Rabbit trail is like Paul in Ephesians 3

What is Happening in Ephesians 3:2-13?

For the longest time I had simply thought of Ephesians Chapter 3 as a continuation of the anti-dispensationalism lecture Paul started in 2:11. But when I recently read this the passage I realized something was going on here that I had never noticed before.

What used to throw me off the most was that verse 1 is an incomplete sentence. He starts with, “For this reason I, Paul…” but never says what he does. There is no verb in the sentence, and he picks up in verse 2 with the church knowing about his apostleship given to him by God for the Gentiles. I scratched my head for a while, read it multiple times, and consulted a few commentaries, and now I feel I know what is going on in this text. If you have had the same confusion about the relation of verse 1 to what follows, or about how this passage fits with the flow from chapter 2 into 3:14ff, then I hope my struggle will help you solve this too.

Simply put, this section from verse 2 to 13 is a rabbit trail. The reason that verse 1 is an incomplete sentence is because something he said sparked a thought that he wanted to get out before moving on. He rants about it and in verse 14 he picks up where he left off. We know it is a rabbit trail because the surrounding contexts connect to one another, but are unaffected by, and unrelated to, this section. We know this because the prayer Paul prays at the end of chapter 3 relates back to his statement at the end of chapter 2. He concludes chapter 2 with Gentiles, together with Jews, being of “God’s household” (Eph. 2:19), a building with Christ as cornerstone and the apostles and prophets as its foundation (Eph. 2:20), and a “dwelling of God” (Eph. 2:22). We see ideas of oneness, building, and God’s indwelling. Well, turning our attention to the end of chapter 3, these same ideas are found! His prayer includes Christ dwelling in their hearts (Eph. 3:17) and being “filled up” (Eph. 3:19), which parallel the previous notion of God dwelling in them. He mentions being “rooted and grounded”, which gives us a similar picture of the foundation of a building.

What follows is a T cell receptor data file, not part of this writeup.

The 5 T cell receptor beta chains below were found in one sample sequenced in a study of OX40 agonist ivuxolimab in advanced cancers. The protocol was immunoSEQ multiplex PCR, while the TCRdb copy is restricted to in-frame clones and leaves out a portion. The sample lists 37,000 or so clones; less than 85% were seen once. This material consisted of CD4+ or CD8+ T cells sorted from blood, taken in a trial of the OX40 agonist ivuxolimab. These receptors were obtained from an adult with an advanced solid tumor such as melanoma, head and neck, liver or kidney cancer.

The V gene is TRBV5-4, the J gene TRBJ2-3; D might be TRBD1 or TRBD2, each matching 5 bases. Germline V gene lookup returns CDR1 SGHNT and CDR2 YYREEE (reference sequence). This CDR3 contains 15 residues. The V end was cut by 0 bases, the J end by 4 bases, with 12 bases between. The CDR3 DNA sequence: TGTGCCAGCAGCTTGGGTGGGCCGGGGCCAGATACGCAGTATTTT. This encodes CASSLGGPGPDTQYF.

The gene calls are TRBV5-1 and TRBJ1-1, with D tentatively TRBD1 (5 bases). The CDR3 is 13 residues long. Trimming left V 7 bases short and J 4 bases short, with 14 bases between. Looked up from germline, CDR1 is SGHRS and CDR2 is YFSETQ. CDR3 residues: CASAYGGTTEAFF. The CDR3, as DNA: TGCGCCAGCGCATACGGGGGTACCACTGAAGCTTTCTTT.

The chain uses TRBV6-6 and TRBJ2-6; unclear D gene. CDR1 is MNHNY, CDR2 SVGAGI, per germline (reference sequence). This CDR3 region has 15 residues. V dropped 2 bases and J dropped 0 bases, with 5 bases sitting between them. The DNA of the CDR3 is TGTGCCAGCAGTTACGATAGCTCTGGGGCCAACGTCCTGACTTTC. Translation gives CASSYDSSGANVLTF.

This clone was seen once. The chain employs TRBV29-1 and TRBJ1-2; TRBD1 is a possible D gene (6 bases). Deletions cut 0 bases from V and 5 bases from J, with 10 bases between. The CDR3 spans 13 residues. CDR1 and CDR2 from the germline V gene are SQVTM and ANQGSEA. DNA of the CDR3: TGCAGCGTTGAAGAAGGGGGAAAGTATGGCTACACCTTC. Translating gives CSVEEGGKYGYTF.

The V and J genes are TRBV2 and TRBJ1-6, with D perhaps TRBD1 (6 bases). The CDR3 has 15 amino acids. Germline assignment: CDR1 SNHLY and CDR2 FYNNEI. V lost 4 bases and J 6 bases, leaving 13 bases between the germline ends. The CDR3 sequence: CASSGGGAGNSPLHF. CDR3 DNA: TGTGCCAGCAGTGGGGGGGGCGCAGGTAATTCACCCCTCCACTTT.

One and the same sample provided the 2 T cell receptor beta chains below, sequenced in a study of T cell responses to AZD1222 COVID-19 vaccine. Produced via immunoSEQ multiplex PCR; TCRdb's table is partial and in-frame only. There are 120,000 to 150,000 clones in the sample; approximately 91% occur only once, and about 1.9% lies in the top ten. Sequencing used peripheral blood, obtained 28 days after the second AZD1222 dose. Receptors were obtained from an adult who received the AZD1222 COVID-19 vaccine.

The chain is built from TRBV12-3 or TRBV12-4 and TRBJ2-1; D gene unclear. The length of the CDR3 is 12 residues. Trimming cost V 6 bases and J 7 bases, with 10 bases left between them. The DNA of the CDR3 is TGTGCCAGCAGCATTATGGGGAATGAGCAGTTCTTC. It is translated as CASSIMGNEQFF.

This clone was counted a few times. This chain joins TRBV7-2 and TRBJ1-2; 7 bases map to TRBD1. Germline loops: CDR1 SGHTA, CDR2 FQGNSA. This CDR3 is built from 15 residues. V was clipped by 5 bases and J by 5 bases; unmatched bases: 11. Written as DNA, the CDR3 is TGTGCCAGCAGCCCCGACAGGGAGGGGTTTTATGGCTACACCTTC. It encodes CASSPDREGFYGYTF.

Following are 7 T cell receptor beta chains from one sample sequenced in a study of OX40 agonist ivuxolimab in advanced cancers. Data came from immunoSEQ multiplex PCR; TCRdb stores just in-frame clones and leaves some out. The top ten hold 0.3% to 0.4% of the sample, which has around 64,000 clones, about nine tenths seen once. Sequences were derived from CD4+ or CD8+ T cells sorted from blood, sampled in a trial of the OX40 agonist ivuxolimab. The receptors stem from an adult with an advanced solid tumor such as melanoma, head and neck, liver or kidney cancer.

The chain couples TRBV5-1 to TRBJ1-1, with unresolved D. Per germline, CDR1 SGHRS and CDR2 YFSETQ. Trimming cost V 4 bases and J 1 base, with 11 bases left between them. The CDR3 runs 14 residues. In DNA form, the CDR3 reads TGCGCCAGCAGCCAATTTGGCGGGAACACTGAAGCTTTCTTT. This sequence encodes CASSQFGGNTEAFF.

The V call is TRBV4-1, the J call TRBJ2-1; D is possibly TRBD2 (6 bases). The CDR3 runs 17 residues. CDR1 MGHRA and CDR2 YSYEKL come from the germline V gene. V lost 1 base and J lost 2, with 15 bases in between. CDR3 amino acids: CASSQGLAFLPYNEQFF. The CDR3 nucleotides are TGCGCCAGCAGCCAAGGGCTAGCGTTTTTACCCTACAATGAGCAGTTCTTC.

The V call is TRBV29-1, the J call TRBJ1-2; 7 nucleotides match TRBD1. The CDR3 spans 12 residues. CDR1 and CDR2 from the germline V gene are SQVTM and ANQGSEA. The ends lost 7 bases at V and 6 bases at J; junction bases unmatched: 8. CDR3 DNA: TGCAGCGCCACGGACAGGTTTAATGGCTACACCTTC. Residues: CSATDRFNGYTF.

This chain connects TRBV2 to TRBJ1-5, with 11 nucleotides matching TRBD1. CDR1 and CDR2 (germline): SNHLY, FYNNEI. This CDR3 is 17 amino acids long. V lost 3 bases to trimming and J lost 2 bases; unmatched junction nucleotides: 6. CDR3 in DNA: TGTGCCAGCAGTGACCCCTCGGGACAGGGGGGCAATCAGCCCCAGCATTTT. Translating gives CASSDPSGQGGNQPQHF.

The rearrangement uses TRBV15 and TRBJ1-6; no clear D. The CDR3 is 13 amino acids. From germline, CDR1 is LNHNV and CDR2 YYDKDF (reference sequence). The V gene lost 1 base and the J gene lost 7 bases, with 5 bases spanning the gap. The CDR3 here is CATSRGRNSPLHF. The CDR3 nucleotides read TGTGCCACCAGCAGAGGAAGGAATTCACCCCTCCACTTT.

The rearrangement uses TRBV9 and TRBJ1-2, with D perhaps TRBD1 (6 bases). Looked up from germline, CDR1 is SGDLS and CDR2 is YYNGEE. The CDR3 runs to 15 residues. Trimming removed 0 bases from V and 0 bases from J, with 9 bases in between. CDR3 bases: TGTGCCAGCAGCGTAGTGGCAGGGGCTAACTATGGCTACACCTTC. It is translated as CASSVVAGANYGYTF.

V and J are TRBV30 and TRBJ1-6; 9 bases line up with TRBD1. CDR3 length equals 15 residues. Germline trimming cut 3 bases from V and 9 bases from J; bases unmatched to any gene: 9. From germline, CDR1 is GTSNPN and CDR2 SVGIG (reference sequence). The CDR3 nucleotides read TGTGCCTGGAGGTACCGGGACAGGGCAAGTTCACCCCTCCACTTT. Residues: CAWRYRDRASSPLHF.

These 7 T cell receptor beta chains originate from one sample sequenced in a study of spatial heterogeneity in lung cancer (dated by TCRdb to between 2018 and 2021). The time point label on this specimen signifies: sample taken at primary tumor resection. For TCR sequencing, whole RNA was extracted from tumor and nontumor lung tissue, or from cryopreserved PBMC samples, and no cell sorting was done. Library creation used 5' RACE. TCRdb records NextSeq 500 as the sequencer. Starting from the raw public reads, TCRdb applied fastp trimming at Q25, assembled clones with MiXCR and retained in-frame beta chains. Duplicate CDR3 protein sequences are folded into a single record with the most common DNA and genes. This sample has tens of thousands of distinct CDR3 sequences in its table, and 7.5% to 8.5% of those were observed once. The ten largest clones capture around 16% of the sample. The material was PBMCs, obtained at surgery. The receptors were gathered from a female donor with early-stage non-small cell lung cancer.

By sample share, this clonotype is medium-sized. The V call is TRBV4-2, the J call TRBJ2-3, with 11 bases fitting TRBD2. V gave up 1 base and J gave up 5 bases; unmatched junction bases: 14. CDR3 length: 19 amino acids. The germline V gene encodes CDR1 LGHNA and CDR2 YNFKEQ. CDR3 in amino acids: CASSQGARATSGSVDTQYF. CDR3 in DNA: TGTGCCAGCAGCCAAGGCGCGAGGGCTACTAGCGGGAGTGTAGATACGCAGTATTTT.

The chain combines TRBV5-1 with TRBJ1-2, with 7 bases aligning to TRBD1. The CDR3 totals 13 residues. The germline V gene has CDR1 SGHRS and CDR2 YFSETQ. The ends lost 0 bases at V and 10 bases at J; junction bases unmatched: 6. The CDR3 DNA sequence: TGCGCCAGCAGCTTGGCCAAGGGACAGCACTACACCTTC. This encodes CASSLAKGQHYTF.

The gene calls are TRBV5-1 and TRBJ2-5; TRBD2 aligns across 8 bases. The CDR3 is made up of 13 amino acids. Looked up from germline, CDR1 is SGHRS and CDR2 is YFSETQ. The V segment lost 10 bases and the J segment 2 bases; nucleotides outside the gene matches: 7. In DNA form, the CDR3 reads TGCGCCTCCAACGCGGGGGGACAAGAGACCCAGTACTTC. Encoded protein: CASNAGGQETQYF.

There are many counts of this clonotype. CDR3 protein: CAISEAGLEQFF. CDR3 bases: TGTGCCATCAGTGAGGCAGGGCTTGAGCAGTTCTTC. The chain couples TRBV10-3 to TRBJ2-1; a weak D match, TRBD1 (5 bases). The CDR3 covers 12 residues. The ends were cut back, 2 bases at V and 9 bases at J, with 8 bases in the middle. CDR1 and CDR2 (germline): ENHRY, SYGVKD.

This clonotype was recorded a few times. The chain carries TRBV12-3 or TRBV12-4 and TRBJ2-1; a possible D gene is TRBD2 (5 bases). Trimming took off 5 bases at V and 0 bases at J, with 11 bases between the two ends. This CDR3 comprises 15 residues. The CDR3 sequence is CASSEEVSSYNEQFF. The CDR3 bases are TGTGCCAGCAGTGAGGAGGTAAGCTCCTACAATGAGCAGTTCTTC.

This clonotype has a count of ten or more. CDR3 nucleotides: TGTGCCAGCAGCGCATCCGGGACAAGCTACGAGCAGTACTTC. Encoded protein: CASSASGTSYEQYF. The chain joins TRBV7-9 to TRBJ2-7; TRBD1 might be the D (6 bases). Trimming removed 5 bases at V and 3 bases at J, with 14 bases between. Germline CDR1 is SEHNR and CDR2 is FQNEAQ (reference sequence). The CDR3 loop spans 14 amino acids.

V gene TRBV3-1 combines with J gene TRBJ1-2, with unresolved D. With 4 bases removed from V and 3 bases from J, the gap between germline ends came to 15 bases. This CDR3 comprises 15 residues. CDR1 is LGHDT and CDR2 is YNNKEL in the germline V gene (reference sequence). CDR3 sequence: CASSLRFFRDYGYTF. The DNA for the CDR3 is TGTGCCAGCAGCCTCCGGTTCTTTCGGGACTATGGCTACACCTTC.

Thus we see that the “For this reason” in verse 14 does not point back to the immediate section from 3:2-13. The discussion of Paul’s apostleship from God to the Gentiles is not the “reason” that he prays this prayer. Rather, this “For this reason” is the same “For this reason” that he wrote in verse 1. Bowing his knees before the Father is the action that is absent from verse 1.

So why this rabbit trail? Why did Paul see fit to jump into a new thought halfway through 3:1? When someone heard verse 1 read to the church they may have thought, “Who is this Paul guy and what did I do to cause his imprisonment?” Paul realized that some may have been distressed that Paul suffered for their sake and therefore seeks to comfort them. This is confirmed in the conclusion to this rabbit trail where he writes, “Therefore I ask you not to lose heart at my tribulations on your behalf, for they are your glory” (Eph. 3:13). This section concludes with what he suffers for their sake, which therefore shows the reason for the side note in the first place. Preaching to the Gentiles is a duty given him by God, so they should rest in His purposes. Also, through his preaching they obtain “the unfathomable riches of Christ” (Eph. 3:8) and “boldness and confident access” (Eph. 3:12). Because of the infinite value of what the Gentiles gain through his temporal trials, he can truly call them “your glory” (Eph. 3:13).

-Steve Rohn

What do you think?